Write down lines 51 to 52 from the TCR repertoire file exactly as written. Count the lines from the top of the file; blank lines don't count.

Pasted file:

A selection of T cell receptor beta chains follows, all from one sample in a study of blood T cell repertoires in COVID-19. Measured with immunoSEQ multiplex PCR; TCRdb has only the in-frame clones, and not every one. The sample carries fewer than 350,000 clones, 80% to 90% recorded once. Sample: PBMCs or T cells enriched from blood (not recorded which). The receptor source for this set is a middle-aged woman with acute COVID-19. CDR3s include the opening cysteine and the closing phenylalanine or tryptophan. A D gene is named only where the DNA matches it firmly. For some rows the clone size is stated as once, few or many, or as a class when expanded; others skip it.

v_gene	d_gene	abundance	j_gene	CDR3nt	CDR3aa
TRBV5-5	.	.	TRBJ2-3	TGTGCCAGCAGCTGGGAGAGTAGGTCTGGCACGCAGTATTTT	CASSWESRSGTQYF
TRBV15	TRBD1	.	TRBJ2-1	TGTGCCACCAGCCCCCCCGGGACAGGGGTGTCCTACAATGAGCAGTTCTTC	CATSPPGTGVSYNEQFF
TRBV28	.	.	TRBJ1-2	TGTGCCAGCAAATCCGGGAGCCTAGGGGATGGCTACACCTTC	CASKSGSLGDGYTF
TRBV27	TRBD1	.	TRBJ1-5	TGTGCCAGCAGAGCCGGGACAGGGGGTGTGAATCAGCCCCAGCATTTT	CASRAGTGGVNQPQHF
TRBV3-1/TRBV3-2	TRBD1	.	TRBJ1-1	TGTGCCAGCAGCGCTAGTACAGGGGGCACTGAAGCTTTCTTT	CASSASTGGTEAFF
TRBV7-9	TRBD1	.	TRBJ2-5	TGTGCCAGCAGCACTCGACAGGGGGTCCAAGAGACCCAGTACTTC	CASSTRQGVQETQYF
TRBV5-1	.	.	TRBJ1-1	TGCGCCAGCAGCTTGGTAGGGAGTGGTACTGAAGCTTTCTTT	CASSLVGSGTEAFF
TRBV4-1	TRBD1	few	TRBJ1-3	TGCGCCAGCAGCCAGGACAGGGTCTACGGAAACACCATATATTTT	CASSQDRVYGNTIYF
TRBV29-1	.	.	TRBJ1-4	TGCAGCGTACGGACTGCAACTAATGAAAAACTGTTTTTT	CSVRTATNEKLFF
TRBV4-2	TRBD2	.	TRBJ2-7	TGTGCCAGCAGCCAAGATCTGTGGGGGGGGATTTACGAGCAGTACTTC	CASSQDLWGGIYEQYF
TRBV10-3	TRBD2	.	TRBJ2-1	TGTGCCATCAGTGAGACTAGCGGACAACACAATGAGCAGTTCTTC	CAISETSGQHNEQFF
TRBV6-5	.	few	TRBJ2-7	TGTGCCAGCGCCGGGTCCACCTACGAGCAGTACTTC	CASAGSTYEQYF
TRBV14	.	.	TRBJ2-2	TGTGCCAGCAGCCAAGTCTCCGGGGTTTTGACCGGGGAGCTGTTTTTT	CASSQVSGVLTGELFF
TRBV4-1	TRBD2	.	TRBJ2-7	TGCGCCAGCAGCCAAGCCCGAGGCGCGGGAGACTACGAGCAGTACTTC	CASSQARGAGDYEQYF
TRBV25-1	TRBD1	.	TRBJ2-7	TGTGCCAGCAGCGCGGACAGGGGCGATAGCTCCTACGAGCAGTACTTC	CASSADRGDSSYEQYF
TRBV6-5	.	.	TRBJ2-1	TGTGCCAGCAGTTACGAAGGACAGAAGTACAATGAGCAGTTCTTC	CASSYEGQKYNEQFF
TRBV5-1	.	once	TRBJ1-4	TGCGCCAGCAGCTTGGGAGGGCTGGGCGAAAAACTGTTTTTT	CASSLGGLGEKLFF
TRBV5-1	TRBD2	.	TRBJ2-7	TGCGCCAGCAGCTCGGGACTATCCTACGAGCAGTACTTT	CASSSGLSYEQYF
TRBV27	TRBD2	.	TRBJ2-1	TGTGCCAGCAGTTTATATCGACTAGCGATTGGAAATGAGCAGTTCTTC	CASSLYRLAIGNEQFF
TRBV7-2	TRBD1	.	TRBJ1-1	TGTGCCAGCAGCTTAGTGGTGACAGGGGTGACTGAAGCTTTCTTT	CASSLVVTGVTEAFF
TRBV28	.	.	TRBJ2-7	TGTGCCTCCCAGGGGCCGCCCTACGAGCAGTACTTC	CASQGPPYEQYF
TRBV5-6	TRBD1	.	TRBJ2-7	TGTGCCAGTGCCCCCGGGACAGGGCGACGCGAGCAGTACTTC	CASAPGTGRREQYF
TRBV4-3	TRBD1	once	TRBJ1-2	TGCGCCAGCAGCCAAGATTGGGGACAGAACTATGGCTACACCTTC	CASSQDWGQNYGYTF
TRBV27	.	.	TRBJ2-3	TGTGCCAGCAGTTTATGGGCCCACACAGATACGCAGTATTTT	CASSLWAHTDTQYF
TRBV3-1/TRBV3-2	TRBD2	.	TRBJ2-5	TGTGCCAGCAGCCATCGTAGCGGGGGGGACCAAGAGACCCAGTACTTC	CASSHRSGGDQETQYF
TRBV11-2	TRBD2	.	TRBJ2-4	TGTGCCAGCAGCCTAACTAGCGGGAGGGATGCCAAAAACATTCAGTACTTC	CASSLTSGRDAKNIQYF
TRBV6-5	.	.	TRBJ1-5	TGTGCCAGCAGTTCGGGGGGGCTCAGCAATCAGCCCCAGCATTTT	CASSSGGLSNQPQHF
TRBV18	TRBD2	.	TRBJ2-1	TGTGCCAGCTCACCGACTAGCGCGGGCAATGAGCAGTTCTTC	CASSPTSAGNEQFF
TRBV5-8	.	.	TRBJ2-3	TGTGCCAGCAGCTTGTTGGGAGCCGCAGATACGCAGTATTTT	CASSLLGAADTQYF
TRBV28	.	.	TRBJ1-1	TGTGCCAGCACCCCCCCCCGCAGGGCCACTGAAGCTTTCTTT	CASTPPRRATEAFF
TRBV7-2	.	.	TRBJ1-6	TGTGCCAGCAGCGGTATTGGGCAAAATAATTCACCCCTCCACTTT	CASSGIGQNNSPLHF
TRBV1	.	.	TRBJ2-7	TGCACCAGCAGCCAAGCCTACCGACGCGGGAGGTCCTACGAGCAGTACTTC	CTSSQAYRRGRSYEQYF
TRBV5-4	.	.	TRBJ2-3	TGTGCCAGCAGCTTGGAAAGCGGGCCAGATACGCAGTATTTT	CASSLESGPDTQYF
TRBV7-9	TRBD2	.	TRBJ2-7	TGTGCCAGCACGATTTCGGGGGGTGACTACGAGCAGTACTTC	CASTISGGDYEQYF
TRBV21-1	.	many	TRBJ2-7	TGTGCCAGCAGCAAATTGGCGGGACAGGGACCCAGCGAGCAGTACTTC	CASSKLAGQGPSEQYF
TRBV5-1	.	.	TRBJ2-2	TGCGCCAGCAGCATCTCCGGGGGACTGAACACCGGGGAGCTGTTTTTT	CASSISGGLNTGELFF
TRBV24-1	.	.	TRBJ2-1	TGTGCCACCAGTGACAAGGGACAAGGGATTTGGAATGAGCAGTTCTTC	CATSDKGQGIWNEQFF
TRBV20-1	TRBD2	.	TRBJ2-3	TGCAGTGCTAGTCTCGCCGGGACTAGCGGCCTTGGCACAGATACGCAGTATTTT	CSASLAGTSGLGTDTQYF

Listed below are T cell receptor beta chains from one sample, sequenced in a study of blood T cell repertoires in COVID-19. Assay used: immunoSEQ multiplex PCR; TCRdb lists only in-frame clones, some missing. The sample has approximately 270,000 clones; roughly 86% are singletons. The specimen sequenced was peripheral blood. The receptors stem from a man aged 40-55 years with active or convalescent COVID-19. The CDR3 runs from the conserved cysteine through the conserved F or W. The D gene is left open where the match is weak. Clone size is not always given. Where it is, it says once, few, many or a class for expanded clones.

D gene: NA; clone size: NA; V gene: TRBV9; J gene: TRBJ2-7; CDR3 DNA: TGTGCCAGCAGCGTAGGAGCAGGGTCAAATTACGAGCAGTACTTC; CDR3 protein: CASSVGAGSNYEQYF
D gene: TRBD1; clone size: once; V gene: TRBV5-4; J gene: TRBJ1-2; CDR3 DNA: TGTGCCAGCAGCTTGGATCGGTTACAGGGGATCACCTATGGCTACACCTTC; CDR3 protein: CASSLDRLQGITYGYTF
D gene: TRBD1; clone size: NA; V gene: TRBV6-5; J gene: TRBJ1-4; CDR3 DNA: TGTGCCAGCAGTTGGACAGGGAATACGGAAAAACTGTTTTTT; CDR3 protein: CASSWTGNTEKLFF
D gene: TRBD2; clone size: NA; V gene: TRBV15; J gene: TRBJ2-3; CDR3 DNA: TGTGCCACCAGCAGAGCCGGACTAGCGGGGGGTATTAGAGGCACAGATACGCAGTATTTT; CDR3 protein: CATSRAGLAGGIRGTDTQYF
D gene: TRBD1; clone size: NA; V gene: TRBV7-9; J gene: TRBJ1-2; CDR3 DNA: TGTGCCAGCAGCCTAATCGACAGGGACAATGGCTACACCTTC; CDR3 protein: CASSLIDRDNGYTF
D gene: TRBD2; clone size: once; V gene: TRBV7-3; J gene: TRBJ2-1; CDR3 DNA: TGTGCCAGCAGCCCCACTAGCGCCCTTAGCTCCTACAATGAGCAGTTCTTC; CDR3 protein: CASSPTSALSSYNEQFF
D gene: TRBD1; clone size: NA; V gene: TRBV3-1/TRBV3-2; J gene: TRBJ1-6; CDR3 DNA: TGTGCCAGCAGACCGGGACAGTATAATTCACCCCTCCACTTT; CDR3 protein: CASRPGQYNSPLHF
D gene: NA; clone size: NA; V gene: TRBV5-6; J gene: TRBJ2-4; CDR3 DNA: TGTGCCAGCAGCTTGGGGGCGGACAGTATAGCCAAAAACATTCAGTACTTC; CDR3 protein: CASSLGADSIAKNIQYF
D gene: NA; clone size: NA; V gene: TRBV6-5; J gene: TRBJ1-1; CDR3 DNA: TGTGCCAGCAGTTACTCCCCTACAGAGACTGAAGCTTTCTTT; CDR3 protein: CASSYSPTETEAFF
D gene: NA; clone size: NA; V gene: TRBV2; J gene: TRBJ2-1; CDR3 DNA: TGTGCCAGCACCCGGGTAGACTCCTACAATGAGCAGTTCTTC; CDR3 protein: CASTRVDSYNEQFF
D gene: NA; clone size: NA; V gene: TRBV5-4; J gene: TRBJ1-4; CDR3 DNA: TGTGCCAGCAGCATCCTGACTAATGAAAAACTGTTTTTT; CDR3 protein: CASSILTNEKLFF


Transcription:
D gene: NA; clone size: NA; V gene: TRBV2; J gene: TRBJ2-1; CDR3 DNA: TGTGCCAGCACCCGGGTAGACTCCTACAATGAGCAGTTCTTC; CDR3 protein: CASTRVDSYNEQFF
D gene: NA; clone size: NA; V gene: TRBV5-4; J gene: TRBJ1-4; CDR3 DNA: TGTGCCAGCAGCATCCTGACTAATGAAAAACTGTTTTTT; CDR3 protein: CASSILTNEKLFF